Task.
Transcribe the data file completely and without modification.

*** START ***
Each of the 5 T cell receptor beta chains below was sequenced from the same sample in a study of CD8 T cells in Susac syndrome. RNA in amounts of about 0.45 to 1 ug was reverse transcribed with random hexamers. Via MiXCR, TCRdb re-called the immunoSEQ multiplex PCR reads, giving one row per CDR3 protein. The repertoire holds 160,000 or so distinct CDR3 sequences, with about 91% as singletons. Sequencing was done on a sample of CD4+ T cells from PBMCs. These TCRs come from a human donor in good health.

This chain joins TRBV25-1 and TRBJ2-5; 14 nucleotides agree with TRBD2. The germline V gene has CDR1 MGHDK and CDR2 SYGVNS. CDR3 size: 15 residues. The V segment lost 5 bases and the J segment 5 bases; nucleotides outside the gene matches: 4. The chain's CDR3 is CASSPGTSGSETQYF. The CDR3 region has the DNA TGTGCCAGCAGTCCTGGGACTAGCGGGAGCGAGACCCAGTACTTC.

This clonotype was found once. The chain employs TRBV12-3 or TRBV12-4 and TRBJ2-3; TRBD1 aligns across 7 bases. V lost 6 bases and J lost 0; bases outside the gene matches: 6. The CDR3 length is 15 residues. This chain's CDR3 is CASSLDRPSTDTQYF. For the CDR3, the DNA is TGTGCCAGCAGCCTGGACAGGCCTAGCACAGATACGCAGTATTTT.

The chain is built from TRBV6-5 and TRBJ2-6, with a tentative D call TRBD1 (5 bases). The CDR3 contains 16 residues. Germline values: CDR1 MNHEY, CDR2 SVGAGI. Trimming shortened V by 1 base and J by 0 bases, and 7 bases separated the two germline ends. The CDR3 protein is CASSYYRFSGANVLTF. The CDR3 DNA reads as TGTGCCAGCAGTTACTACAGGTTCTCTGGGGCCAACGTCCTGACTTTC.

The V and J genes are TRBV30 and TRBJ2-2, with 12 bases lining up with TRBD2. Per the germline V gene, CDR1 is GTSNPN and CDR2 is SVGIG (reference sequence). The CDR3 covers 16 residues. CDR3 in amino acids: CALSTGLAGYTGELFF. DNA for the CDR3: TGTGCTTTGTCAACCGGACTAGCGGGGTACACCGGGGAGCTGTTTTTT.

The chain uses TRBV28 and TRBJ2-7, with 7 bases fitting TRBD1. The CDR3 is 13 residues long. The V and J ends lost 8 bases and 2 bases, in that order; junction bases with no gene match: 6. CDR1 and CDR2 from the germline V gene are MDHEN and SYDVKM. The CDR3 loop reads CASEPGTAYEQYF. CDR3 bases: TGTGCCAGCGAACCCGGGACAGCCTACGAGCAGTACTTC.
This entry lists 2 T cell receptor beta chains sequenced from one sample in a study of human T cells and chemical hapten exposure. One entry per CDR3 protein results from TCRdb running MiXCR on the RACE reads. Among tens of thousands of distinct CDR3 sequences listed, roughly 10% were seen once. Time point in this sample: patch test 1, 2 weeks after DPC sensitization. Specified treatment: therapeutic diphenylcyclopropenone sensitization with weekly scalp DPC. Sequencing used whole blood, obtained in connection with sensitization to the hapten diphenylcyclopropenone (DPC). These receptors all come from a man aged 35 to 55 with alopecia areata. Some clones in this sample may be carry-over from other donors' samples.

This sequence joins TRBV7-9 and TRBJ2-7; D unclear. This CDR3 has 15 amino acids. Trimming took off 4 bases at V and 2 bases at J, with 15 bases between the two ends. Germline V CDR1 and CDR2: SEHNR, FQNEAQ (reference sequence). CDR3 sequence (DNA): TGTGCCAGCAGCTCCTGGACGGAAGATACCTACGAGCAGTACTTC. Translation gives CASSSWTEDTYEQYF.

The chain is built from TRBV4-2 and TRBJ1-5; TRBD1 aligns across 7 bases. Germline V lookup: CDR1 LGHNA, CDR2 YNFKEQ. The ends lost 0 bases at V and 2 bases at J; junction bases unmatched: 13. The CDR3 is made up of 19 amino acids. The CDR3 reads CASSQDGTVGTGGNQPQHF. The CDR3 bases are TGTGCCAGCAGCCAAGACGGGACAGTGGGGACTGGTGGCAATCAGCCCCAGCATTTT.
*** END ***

Each of the 5 T cell receptor beta chains below was sequenced from the same sample in a study of CD8 T cells in Susac syndrome. RNA in amounts of about 0.45 to 1 ug was reverse transcribed with random hexamers. Via MiXCR, TCRdb re-called the immunoSEQ multiplex PCR reads, giving one row per CDR3 protein. The repertoire holds 160,000 or so distinct CDR3 sequences, with about 91% as singletons. Sequencing was done on a sample of CD4+ T cells from PBMCs. These TCRs come from a human donor in good health.

This chain joins TRBV25-1 and TRBJ2-5; 14 nucleotides agree with TRBD2. The germline V gene has CDR1 MGHDK and CDR2 SYGVNS. CDR3 size: 15 residues. The V segment lost 5 bases and the J segment 5 bases; nucleotides outside the gene matches: 4. The chain's CDR3 is CASSPGTSGSETQYF. The CDR3 region has the DNA TGTGCCAGCAGTCCTGGGACTAGCGGGAGCGAGACCCAGTACTTC.

This clonotype was found once. The chain employs TRBV12-3 or TRBV12-4 and TRBJ2-3; TRBD1 aligns across 7 bases. V lost 6 bases and J lost 0; bases outside the gene matches: 6. The CDR3 length is 15 residues. This chain's CDR3 is CASSLDRPSTDTQYF. For the CDR3, the DNA is TGTGCCAGCAGCCTGGACAGGCCTAGCACAGATACGCAGTATTTT.

The chain is built from TRBV6-5 and TRBJ2-6, with a tentative D call TRBD1 (5 bases). The CDR3 contains 16 residues. Germline values: CDR1 MNHEY, CDR2 SVGAGI. Trimming shortened V by 1 base and J by 0 bases, and 7 bases separated the two germline ends. The CDR3 protein is CASSYYRFSGANVLTF. The CDR3 DNA reads as TGTGCCAGCAGTTACTACAGGTTCTCTGGGGCCAACGTCCTGACTTTC.

The V and J genes are TRBV30 and TRBJ2-2, with 12 bases lining up with TRBD2. Per the germline V gene, CDR1 is GTSNPN and CDR2 is SVGIG (reference sequence). The CDR3 covers 16 residues. CDR3 in amino acids: CALSTGLAGYTGELFF. DNA for the CDR3: TGTGCTTTGTCAACCGGACTAGCGGGGTACACCGGGGAGCTGTTTTTT.

The chain uses TRBV28 and TRBJ2-7, with 7 bases fitting TRBD1. The CDR3 is 13 residues long. The V and J ends lost 8 bases and 2 bases, in that order; junction bases with no gene match: 6. CDR1 and CDR2 from the germline V gene are MDHEN and SYDVKM. The CDR3 loop reads CASEPGTAYEQYF. CDR3 bases: TGTGCCAGCGAACCCGGGACAGCCTACGAGCAGTACTTC.
This entry lists 2 T cell receptor beta chains sequenced from one sample in a study of human T cells and chemical hapten exposure. One entry per CDR3 protein results from TCRdb running MiXCR on the RACE reads. Among tens of thousands of distinct CDR3 sequences listed, roughly 10% were seen once. Time point in this sample: patch test 1, 2 weeks after DPC sensitization. Specified treatment: therapeutic diphenylcyclopropenone sensitization with weekly scalp DPC. Sequencing used whole blood, obtained in connection with sensitization to the hapten diphenylcyclopropenone (DPC). These receptors all come from a man aged 35 to 55 with alopecia areata. Some clones in this sample may be carry-over from other donors' samples.

This sequence joins TRBV7-9 and TRBJ2-7; D unclear. This CDR3 has 15 amino acids. Trimming took off 4 bases at V and 2 bases at J, with 15 bases between the two ends. Germline V CDR1 and CDR2: SEHNR, FQNEAQ (reference sequence). CDR3 sequence (DNA): TGTGCCAGCAGCTCCTGGACGGAAGATACCTACGAGCAGTACTTC. Translation gives CASSSWTEDTYEQYF.

The chain is built from TRBV4-2 and TRBJ1-5; TRBD1 aligns across 7 bases. Germline V lookup: CDR1 LGHNA, CDR2 YNFKEQ. The ends lost 0 bases at V and 2 bases at J; junction bases unmatched: 13. The CDR3 is made up of 19 amino acids. The CDR3 reads CASSQDGTVGTGGNQPQHF. The CDR3 bases are TGTGCCAGCAGCCAAGACGGGACAGTGGGGACTGGTGGCAATCAGCCCCAGCATTTT.